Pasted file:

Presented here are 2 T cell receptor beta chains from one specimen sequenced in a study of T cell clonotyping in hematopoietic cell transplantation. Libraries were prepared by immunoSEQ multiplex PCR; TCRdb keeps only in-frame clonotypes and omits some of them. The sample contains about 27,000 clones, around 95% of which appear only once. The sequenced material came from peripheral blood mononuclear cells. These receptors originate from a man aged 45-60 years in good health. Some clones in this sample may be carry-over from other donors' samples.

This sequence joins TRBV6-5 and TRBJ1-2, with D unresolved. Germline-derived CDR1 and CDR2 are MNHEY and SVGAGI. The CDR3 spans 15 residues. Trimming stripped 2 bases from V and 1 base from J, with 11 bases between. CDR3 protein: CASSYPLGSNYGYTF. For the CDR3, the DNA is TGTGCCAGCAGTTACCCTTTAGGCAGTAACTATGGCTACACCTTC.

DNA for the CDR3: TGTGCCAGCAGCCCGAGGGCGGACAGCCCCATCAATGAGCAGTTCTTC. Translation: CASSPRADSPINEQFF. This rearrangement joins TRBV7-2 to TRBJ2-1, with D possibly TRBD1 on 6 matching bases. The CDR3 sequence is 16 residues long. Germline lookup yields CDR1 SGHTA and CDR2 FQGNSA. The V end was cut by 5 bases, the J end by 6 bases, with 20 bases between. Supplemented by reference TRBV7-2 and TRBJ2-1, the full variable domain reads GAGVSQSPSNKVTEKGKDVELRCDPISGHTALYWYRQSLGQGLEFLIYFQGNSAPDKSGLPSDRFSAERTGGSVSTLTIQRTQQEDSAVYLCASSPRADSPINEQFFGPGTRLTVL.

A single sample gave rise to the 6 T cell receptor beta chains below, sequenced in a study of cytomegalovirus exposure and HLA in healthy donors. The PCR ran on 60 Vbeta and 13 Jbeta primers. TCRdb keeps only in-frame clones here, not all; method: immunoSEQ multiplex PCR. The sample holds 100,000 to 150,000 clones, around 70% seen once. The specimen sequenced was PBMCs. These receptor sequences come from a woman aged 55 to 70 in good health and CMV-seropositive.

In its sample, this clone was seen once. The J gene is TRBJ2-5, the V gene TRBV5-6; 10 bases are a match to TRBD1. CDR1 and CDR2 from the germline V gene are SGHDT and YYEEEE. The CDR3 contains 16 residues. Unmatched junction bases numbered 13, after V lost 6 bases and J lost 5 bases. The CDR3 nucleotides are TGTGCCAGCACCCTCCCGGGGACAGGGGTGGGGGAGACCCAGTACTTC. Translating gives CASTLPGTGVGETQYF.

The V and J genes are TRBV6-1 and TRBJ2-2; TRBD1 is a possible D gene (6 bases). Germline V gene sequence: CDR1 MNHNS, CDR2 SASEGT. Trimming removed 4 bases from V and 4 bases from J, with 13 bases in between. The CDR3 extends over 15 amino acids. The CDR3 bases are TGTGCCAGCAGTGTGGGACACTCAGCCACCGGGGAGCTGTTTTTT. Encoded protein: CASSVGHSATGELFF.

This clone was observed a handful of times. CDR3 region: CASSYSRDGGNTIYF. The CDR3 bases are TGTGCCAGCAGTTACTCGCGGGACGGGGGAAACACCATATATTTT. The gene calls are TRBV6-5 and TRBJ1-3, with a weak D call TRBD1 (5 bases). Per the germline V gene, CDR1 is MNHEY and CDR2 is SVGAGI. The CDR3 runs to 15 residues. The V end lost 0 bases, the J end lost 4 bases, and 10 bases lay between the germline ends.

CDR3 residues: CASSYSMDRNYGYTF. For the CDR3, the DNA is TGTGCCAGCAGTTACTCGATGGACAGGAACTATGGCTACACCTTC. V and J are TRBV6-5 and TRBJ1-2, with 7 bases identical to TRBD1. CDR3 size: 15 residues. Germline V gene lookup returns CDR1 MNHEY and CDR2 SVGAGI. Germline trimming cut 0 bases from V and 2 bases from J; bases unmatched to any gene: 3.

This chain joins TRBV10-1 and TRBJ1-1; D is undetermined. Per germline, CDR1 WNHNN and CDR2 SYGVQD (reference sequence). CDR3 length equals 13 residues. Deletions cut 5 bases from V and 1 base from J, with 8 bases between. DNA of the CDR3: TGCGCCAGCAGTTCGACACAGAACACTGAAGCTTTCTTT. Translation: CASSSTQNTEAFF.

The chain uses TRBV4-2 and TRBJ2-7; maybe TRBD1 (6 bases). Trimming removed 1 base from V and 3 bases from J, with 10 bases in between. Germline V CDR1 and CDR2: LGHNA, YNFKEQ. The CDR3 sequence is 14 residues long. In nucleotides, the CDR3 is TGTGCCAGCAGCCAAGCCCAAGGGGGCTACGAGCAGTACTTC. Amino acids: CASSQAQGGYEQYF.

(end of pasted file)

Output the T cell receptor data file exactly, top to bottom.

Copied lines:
Presented here are 2 T cell receptor beta chains from one specimen sequenced in a study of T cell clonotyping in hematopoietic cell transplantation. Libraries were prepared by immunoSEQ multiplex PCR; TCRdb keeps only in-frame clonotypes and omits some of them. The sample contains about 27,000 clones, around 95% of which appear only once. The sequenced material came from peripheral blood mononuclear cells. These receptors originate from a man aged 45-60 years in good health. Some clones in this sample may be carry-over from other donors' samples.

This sequence joins TRBV6-5 and TRBJ1-2, with D unresolved. Germline-derived CDR1 and CDR2 are MNHEY and SVGAGI. The CDR3 spans 15 residues. Trimming stripped 2 bases from V and 1 base from J, with 11 bases between. CDR3 protein: CASSYPLGSNYGYTF. For the CDR3, the DNA is TGTGCCAGCAGTTACCCTTTAGGCAGTAACTATGGCTACACCTTC.

DNA for the CDR3: TGTGCCAGCAGCCCGAGGGCGGACAGCCCCATCAATGAGCAGTTCTTC. Translation: CASSPRADSPINEQFF. This rearrangement joins TRBV7-2 to TRBJ2-1, with D possibly TRBD1 on 6 matching bases. The CDR3 sequence is 16 residues long. Germline lookup yields CDR1 SGHTA and CDR2 FQGNSA. The V end was cut by 5 bases, the J end by 6 bases, with 20 bases between. Supplemented by reference TRBV7-2 and TRBJ2-1, the full variable domain reads GAGVSQSPSNKVTEKGKDVELRCDPISGHTALYWYRQSLGQGLEFLIYFQGNSAPDKSGLPSDRFSAERTGGSVSTLTIQRTQQEDSAVYLCASSPRADSPINEQFFGPGTRLTVL.

A single sample gave rise to the 6 T cell receptor beta chains below, sequenced in a study of cytomegalovirus exposure and HLA in healthy donors. The PCR ran on 60 Vbeta and 13 Jbeta primers. TCRdb keeps only in-frame clones here, not all; method: immunoSEQ multiplex PCR. The sample holds 100,000 to 150,000 clones, around 70% seen once. The specimen sequenced was PBMCs. These receptor sequences come from a woman aged 55 to 70 in good health and CMV-seropositive.

In its sample, this clone was seen once. The J gene is TRBJ2-5, the V gene TRBV5-6; 10 bases are a match to TRBD1. CDR1 and CDR2 from the germline V gene are SGHDT and YYEEEE. The CDR3 contains 16 residues. Unmatched junction bases numbered 13, after V lost 6 bases and J lost 5 bases. The CDR3 nucleotides are TGTGCCAGCACCCTCCCGGGGACAGGGGTGGGGGAGACCCAGTACTTC. Translating gives CASTLPGTGVGETQYF.

The V and J genes are TRBV6-1 and TRBJ2-2; TRBD1 is a possible D gene (6 bases). Germline V gene sequence: CDR1 MNHNS, CDR2 SASEGT. Trimming removed 4 bases from V and 4 bases from J, with 13 bases in between. The CDR3 extends over 15 amino acids. The CDR3 bases are TGTGCCAGCAGTGTGGGACACTCAGCCACCGGGGAGCTGTTTTTT. Encoded protein: CASSVGHSATGELFF.

This clone was observed a handful of times. CDR3 region: CASSYSRDGGNTIYF. The CDR3 bases are TGTGCCAGCAGTTACTCGCGGGACGGGGGAAACACCATATATTTT. The gene calls are TRBV6-5 and TRBJ1-3, with a weak D call TRBD1 (5 bases). Per the germline V gene, CDR1 is MNHEY and CDR2 is SVGAGI. The CDR3 runs to 15 residues. The V end lost 0 bases, the J end lost 4 bases, and 10 bases lay between the germline ends.

CDR3 residues: CASSYSMDRNYGYTF. For the CDR3, the DNA is TGTGCCAGCAGTTACTCGATGGACAGGAACTATGGCTACACCTTC. V and J are TRBV6-5 and TRBJ1-2, with 7 bases identical to TRBD1. CDR3 size: 15 residues. Germline V gene lookup returns CDR1 MNHEY and CDR2 SVGAGI. Germline trimming cut 0 bases from V and 2 bases from J; bases unmatched to any gene: 3.

This chain joins TRBV10-1 and TRBJ1-1; D is undetermined. Per germline, CDR1 WNHNN and CDR2 SYGVQD (reference sequence). CDR3 length equals 13 residues. Deletions cut 5 bases from V and 1 base from J, with 8 bases between. DNA of the CDR3: TGCGCCAGCAGTTCGACACAGAACACTGAAGCTTTCTTT. Translation: CASSSTQNTEAFF.

The chain uses TRBV4-2 and TRBJ2-7; maybe TRBD1 (6 bases). Trimming removed 1 base from V and 3 bases from J, with 10 bases in between. Germline V CDR1 and CDR2: LGHNA, YNFKEQ. The CDR3 sequence is 14 residues long. In nucleotides, the CDR3 is TGTGCCAGCAGCCAAGCCCAAGGGGGCTACGAGCAGTACTTC. Amino acids: CASSQAQGGYEQYF.